Some experts proposed some time ago that the human brain might have a distinct area responsible for underlying spirituality and religious beliefs, called the God spot. A study conducted by experts at the University of Missouri says that no such area of the brain exists.
Rather, the team argues, the brain constructs spiritual beliefs and experiences based on the contributions of numerous regions of the brain. The phenomenon itself is very complex, scientists add.
UM School of Health Professions professor of health psychology, Dr. Brick Johnstone, says that his team essentially found a neuropsychological basis for spirituality. The new investigation demonstrates that no center for religious beliefs exists in the human brain.
Johnstone explains that spirituality is a very complex, very dynamic concept, whose foundations span the entire brain. Some regions naturally play more important roles, but the contribution of all is necessary to facilitate spiritual experiences.
The UM team conducted its latest investigation on the issue on a group of 20 individuals suffering from traumatic brain injuries. All test subjects had the right parietal lobe most severely affected by their wounds, PsychCentral
Participants were asked about whether or not they felt as if their lives were part of a divine plan, and about how close they felt to a higher power, if any. Those with the most severe injuries to the right parietal lobe reported they felt a deeper connection to something above themselves.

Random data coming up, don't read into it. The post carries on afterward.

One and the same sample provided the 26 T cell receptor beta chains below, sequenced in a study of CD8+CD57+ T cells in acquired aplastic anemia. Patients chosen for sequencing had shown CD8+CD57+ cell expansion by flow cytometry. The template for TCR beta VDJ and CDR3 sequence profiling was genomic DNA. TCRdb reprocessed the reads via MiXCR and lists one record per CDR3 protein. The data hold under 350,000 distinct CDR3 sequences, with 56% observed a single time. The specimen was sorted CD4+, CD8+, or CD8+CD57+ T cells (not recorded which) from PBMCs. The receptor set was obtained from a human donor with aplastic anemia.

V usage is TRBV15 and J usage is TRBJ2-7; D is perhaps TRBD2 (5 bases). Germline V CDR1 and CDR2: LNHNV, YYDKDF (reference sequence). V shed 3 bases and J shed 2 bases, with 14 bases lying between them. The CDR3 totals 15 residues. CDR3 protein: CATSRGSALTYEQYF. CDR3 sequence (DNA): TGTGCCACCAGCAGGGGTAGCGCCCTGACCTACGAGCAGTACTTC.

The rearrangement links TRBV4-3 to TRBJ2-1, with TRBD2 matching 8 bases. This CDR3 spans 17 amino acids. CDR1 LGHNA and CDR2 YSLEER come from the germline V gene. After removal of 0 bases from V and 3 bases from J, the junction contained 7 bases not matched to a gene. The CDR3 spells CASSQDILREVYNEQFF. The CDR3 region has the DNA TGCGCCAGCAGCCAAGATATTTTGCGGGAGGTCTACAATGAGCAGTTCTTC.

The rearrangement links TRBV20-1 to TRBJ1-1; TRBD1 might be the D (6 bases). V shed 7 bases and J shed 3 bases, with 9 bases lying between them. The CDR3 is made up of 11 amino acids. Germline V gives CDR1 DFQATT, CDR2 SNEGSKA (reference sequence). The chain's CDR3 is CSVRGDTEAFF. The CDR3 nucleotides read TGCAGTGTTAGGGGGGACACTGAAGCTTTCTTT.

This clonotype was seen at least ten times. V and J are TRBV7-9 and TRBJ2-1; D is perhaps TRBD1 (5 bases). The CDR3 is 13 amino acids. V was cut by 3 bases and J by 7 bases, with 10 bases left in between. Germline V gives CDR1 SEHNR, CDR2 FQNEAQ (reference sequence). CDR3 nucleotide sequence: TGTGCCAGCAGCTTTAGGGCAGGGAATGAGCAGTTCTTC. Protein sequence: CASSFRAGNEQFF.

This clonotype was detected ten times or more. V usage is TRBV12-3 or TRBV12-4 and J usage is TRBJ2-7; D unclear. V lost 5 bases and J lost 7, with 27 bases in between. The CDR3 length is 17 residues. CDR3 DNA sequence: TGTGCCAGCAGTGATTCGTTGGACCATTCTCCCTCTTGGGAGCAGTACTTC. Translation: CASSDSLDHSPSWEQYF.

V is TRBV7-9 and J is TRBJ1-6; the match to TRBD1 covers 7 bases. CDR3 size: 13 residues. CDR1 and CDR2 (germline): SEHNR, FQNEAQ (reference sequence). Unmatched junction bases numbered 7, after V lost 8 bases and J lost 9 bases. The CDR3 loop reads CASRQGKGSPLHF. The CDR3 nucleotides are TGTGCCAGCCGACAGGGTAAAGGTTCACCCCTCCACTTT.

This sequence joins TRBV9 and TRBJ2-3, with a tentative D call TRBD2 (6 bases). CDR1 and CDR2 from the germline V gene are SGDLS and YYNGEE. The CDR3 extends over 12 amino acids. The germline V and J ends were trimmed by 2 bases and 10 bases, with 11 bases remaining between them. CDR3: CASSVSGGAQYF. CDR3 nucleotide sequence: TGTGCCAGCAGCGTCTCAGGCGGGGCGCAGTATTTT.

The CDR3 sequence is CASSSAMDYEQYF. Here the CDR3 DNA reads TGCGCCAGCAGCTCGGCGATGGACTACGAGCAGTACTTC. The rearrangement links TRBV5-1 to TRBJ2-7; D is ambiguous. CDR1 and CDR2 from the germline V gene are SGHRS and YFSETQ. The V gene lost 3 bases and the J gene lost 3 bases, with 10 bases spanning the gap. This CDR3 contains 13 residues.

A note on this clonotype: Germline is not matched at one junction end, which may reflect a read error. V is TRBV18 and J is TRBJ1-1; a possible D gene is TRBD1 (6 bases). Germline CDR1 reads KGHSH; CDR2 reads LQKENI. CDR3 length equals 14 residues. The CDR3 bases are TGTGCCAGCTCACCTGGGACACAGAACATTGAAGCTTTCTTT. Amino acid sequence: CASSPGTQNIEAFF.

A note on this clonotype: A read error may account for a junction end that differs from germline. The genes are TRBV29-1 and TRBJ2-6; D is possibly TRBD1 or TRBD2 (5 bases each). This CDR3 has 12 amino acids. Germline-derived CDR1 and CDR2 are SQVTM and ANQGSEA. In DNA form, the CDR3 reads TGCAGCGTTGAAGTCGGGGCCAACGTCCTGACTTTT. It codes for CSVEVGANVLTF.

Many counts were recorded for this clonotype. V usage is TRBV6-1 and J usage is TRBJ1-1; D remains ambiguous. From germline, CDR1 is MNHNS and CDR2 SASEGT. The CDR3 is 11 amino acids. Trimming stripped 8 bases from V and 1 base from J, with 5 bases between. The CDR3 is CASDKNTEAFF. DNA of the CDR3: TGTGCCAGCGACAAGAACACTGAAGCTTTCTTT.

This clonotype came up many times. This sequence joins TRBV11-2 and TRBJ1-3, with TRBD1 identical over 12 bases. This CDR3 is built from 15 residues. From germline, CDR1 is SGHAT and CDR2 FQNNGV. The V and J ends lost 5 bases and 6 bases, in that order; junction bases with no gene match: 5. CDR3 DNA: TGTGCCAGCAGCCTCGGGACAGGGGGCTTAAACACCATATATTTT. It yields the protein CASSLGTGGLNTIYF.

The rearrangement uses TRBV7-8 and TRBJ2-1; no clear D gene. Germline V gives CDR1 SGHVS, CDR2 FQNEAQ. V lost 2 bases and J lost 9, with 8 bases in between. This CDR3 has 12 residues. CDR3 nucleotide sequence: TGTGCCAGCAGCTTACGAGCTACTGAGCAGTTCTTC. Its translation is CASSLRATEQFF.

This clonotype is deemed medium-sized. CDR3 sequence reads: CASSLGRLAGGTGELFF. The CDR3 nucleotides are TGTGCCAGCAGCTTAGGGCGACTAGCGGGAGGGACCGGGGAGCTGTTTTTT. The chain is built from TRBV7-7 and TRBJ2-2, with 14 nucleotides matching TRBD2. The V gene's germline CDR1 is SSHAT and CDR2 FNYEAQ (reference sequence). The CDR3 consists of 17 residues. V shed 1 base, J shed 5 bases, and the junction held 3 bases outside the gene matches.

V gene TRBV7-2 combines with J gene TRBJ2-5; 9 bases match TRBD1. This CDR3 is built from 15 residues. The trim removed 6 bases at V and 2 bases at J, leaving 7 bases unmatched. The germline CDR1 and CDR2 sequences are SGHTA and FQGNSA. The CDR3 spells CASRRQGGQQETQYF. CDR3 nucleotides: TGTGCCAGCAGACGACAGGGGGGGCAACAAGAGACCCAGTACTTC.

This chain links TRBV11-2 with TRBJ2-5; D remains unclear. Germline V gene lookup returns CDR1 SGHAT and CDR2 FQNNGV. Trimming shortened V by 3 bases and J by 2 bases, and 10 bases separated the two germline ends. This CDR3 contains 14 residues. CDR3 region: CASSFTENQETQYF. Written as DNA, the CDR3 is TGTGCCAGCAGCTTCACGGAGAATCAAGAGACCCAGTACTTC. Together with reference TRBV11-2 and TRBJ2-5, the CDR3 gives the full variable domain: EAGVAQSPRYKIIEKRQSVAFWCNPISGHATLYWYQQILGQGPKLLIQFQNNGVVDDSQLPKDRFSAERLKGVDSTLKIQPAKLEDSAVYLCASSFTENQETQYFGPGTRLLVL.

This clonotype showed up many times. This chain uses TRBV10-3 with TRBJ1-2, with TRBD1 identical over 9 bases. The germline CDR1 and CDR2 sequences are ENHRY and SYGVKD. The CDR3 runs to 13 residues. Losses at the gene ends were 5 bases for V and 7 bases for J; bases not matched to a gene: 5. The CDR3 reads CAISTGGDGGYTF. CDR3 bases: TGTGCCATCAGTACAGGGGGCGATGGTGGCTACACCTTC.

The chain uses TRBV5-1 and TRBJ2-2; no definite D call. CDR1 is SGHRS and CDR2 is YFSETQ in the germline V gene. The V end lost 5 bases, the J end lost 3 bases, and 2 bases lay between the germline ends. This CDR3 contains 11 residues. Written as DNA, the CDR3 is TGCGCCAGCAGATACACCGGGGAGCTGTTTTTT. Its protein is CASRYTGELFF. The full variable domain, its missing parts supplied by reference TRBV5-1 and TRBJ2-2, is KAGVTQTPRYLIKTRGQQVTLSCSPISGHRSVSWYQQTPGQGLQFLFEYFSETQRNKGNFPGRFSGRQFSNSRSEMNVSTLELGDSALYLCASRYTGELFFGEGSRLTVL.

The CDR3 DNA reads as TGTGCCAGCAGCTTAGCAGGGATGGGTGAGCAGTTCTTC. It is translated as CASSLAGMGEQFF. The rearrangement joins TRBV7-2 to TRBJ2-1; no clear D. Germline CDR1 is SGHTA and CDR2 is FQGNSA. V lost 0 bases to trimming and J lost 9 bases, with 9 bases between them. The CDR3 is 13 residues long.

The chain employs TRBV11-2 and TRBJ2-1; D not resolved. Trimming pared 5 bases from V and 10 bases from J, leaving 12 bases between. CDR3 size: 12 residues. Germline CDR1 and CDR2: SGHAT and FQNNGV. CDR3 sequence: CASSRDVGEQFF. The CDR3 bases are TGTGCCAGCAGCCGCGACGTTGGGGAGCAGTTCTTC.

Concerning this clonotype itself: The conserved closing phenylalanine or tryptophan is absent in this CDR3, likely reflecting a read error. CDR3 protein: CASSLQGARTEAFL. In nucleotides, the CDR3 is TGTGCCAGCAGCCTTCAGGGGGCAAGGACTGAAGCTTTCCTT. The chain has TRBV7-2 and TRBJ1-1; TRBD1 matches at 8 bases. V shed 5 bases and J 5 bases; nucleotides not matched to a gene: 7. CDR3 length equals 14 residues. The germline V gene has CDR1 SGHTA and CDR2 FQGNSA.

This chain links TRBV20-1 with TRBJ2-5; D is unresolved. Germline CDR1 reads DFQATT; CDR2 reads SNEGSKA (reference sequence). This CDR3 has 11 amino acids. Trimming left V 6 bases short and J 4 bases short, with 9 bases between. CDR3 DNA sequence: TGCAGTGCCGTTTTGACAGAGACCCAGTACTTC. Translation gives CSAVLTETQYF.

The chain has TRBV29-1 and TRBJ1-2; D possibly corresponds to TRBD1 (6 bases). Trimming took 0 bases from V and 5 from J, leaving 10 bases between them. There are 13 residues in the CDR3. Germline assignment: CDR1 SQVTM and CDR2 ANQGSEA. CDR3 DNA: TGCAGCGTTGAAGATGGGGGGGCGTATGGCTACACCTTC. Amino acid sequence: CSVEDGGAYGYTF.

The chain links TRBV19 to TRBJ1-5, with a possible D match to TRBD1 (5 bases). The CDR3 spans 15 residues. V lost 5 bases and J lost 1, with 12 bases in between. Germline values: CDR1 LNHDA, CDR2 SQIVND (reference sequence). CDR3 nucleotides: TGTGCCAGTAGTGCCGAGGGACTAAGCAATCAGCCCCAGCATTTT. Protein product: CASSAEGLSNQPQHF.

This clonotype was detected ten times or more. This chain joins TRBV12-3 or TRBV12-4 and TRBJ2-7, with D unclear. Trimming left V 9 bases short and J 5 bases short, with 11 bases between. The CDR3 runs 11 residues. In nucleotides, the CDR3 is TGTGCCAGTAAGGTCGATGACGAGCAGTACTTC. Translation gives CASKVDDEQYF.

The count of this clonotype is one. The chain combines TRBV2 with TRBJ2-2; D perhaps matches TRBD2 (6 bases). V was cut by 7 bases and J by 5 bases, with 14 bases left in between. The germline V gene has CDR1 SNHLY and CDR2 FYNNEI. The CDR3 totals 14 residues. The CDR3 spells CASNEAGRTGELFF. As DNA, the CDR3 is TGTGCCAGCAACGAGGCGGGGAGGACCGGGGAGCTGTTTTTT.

“Neuropsychology researchers consistently have shown that impairment on the right side of the brain decreases one’s focus on the self,” Johnstone explains. The study is detailed in the latest issue of the esteemed International Journal of the Psychology of Religion.
“Since our research shows that people with this impairment are more spiritual, this suggests spiritual experiences are associated with a decreased focus on the self,” the investigator goes on to say.
“This is consistent with many religious texts that suggest people should concentrate on the well-being of others rather than on themselves,” he adds. The expert also found a direct correlation between increased activity in the frontal lobe of the brain and the frequency of people's religious attendance.
In previous studies, Johnstone and his team demonstrated that French nuns and Buddhist meditators were able to suppress neural activity in the right lobe of their brains, and that this led to increased feelings of connectedness to a higher power.